King Herod's most ambitious project was Herodium, a fortified palace on top of a hill in the Judean desert. Honeycombed with passages and chambers, it also became his mausoleum. Now, archaeologists have found a resplendent, 65-foot corridor to provide the royal entourage direct entry into the palace courtyard.

According to a statement issued by Hebrew University archaeologists Roi Porat, Yakov Kalman and Rachel Chachy, "The corridor was built as part of Herod's plan to turn Herodium into a massive artificial volcano-shaped hill, a vast and impressive monument designed to commemorate the architect-King."

Between 23 BC and 15 BC, Herod transformed the cone-shaped mound into the largest palace complex in the Roman world. Located 7.5 miles south of Jerusalem—a four-hour trip by horseback—and possessing no strategic value, it seems an odd place for the king to build such an elaborate structure. But, Herod was bound by an oath that he had made years earlier. As an article in Smithsonian magazine explains:

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[Herod] was the governor of Galilee when, in 40 B.C., the Parthian Empire conquered Judea (then under Roman control) and named a new king, Mattathias Antigonus. Herod, probably more shrewd than loyal, declared allegiance to Rome and fled Jerusalem with as many as 5,000 people—his family and a contingent of fighting men—under cover of night.

Surging over rocky terrain, the wagon in which Herod's mother was riding overturned. Herod drew his sword and was on the verge of suicide when he saw she had survived. He returned to the battle and fought "not like one that was in distress...but like one that was excellently prepared for war," the first century Jewish-Roman historian Flavius Josephus wrote. In tribute to his victory and his mother's survival, he vowed to be buried there.

"Herodium was built to solve the problem he himself created by making a commitment to be buried in the desert," said archaeologist Ehud Netzer, [who passed away one year after this interview.] "The solution was to build a large palace, a country club—a place of enjoyment and pleasure." The summit palace could be seen by Herod's subjects in Jerusalem, while the tallest of the four towers offered the king pleasant breezes and a gripping view of his domain.

Herod sought to make his palace impregnable by raising the hill to enclose and shield it. Workers lopped off the top of a neighboring hill and carted it up to Herodium's peak, pouring it all around and giving it its distinctive shape.

According to the archaeologists who discovered Heordium's royal entryway, it is "an impressive corridor with a complex system of arches spanning its width on three separate levels." The entrance led to a vestibule covered with elaborate, painted frescoes, while the arches buttressed the corridor's massive sidewalls, permitting King Herod and his entourage direct passage into the palace's courtyard. The 65-foot-long and 20-foot wide corridor has been preserved to a height of 65 feet by the entryway's supporting arches. Also, the archaeologists note:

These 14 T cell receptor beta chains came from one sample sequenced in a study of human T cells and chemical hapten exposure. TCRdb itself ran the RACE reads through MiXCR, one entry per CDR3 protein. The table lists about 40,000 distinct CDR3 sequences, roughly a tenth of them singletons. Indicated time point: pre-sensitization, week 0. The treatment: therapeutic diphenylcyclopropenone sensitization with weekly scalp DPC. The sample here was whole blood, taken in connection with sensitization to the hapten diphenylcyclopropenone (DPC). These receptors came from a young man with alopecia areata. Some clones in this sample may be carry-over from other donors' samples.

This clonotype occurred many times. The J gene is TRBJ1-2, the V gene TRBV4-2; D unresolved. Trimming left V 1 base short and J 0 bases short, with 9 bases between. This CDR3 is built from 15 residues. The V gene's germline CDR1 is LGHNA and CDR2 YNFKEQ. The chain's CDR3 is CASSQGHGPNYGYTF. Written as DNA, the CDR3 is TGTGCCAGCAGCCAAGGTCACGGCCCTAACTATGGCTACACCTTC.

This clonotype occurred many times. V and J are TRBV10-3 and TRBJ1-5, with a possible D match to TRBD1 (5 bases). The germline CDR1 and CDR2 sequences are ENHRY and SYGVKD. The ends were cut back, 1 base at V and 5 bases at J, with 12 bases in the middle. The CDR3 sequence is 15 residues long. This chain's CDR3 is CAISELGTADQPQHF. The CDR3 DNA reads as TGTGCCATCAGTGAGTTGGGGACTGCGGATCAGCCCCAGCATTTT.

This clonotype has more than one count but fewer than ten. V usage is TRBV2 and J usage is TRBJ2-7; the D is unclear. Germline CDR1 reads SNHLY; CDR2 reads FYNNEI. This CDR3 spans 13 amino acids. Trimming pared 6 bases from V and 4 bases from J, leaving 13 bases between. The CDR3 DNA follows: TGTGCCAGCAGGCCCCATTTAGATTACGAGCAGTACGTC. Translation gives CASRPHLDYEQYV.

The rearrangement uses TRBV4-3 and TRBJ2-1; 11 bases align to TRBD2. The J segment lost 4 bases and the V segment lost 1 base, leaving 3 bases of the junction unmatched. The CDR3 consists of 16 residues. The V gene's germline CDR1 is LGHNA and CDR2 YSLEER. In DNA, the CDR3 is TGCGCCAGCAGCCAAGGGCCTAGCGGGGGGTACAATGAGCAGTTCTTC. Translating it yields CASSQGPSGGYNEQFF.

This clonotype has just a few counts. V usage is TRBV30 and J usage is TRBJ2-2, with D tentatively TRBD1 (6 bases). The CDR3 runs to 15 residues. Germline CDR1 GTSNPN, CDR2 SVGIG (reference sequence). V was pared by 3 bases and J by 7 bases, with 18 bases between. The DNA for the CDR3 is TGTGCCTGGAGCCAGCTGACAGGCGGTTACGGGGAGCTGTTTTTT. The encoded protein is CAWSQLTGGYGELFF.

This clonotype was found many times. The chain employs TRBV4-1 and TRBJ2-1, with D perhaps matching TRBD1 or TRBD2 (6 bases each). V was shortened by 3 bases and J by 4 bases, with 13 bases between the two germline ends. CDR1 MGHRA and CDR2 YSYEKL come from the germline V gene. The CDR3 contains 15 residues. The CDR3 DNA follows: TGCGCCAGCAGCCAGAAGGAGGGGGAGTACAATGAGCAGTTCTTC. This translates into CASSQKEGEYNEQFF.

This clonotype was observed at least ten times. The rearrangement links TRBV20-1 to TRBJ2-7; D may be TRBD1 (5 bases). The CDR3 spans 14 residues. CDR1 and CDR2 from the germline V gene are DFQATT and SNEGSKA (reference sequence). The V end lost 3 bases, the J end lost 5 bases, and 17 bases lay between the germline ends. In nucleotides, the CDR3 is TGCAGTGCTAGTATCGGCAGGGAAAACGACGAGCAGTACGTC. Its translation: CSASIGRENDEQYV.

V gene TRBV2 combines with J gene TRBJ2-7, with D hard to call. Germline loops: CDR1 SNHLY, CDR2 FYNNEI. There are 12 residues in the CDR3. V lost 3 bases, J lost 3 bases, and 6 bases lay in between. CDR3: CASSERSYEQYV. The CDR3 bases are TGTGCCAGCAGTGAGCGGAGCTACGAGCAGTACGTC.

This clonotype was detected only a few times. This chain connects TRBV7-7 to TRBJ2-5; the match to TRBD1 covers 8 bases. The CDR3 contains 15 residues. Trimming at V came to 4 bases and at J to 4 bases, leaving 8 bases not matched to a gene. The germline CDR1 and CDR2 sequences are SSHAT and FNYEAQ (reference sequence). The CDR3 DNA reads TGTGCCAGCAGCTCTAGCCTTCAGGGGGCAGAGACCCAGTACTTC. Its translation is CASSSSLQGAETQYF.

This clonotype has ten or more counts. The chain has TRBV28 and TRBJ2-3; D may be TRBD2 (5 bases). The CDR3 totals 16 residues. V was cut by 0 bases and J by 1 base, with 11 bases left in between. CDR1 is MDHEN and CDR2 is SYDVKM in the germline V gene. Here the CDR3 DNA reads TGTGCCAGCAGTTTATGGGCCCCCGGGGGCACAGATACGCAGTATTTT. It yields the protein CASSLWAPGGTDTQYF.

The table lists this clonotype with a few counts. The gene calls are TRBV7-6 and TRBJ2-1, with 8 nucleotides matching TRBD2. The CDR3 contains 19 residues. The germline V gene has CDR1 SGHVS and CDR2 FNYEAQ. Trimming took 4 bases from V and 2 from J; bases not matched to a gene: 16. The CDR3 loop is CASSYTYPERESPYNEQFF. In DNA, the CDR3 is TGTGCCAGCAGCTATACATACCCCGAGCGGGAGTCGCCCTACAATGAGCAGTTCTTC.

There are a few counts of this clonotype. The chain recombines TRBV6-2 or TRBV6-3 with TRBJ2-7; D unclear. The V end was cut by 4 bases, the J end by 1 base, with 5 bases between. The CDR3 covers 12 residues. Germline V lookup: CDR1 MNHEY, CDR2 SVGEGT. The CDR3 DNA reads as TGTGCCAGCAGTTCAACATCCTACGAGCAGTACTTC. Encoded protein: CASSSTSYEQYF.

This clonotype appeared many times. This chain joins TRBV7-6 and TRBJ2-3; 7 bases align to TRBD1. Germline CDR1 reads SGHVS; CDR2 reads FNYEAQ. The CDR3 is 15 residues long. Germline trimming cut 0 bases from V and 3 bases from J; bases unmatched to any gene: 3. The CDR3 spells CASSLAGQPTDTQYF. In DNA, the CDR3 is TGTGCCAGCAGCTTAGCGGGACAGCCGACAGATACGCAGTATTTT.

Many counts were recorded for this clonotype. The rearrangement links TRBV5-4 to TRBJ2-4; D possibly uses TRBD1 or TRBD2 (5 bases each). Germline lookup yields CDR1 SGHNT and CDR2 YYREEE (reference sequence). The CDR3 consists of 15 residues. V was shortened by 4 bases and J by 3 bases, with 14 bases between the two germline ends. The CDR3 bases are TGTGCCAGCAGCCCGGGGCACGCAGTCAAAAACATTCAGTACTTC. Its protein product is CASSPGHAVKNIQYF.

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"Surprisingly, during the course of the excavations, it became evident that the arched corridor was never actually in use, as prior to its completion it became redundant.

This appears to have happened when Herod, aware of his impending death, decided to convert the whole hilltop complex into a massive memorial mound —a royal burial monument on an epic scale. Whatever the case, the corridor was back-filled during the construction of the massive artificial hill at the end of Herod's reign."

After a 35-year search, archaeologists finally found Herod's resting place in April 2007. In a chamber they discovered an elaborate sarcophagus that had been deliberately smashed apart. Based on coins and other artifacts nearby, the archaeologists surmised that the desecration of the hated monarch's tomb occurred sometime during the first Jewish revolt against the Romans, from 66 AD to 73 AD.

Indeed, the Hebrew University archaeologists found coins and crude temporary structures in the newly discovered entryway, suggesting it also had been occupied by rebels during the revolt. Further excavations in the arched corridor also turned up compelling evidence from the Bar-Kochba Revolt period (132 AD to 135 AD), including hidden tunnels dug on the site by the rebels as part of the guerrilla warfare they waged against the Romans.

"Supported in part by wooden beams, these tunnels exited from the hilltop fortress by way of the corridor's walls, through openings hidden in the corridor," the archaeologists say. "One of the tunnels revealed the well-preserved construction of 20 or so cypress-wood branches, arranged in a cross-weave pattern to support the tunnel's roof."

When the excavation is completed, visitors to Herodium will be able to enter the palace by way of the corridor that Herod had planned for himself, 2,000 years ago.